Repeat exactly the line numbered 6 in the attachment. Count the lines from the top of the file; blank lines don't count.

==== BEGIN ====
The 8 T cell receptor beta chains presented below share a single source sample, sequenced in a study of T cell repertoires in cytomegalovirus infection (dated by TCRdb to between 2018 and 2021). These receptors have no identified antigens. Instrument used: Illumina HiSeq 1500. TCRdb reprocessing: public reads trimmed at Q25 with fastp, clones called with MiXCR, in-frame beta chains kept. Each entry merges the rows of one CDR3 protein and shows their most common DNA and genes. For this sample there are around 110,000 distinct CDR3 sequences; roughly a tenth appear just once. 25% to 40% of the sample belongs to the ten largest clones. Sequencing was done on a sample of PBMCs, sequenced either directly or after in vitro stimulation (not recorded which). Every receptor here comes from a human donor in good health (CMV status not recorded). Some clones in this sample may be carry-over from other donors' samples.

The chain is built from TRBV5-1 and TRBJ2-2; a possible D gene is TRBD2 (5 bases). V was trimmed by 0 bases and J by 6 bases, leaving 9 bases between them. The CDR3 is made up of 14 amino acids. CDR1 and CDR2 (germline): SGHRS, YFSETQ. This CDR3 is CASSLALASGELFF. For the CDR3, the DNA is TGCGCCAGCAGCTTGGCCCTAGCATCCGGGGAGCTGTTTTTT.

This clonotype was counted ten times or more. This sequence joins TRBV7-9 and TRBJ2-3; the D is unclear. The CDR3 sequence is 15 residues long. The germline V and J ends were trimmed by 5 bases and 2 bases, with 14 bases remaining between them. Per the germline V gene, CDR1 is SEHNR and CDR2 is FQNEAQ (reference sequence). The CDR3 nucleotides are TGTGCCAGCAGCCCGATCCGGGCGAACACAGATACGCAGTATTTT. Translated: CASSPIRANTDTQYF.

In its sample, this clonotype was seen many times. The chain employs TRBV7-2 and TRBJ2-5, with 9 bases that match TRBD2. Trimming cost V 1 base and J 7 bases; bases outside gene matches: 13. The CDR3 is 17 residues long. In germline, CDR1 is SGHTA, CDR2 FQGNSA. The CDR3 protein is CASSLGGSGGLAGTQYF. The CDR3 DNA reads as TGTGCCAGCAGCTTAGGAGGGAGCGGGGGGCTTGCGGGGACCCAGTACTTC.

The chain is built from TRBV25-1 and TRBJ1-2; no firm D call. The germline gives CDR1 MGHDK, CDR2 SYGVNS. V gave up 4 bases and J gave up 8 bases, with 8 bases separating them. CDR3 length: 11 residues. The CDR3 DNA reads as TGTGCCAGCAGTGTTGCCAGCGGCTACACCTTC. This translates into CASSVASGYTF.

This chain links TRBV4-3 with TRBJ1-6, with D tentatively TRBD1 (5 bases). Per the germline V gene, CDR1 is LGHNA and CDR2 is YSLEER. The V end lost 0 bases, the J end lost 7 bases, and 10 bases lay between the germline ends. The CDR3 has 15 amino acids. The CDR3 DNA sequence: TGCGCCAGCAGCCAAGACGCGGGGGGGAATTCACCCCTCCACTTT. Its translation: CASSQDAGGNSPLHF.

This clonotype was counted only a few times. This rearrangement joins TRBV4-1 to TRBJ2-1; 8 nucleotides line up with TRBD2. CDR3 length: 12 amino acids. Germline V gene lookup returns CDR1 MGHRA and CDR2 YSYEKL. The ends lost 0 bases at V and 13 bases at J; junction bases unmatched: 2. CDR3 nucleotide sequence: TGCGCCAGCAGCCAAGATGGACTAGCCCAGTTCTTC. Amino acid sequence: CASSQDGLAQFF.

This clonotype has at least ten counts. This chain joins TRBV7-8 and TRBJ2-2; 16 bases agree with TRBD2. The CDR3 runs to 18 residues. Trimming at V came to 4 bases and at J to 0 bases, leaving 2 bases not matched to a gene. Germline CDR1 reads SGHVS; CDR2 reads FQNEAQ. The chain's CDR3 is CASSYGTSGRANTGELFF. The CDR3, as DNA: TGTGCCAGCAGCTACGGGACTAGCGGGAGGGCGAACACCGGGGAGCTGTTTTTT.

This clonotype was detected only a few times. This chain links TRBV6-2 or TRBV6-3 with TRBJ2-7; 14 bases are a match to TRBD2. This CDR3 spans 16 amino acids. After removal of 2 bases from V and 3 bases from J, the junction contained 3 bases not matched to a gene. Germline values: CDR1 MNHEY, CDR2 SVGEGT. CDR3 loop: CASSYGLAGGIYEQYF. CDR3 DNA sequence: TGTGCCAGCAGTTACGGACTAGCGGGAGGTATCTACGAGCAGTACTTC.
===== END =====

This chain links TRBV4-3 with TRBJ1-6, with D tentatively TRBD1 (5 bases). Per the germline V gene, CDR1 is LGHNA and CDR2 is YSLEER. The V end lost 0 bases, the J end lost 7 bases, and 10 bases lay between the germline ends. The CDR3 has 15 amino acids. The CDR3 DNA sequence: TGCGCCAGCAGCCAAGACGCGGGGGGGAATTCACCCCTCCACTTT. Its translation: CASSQDAGGNSPLHF.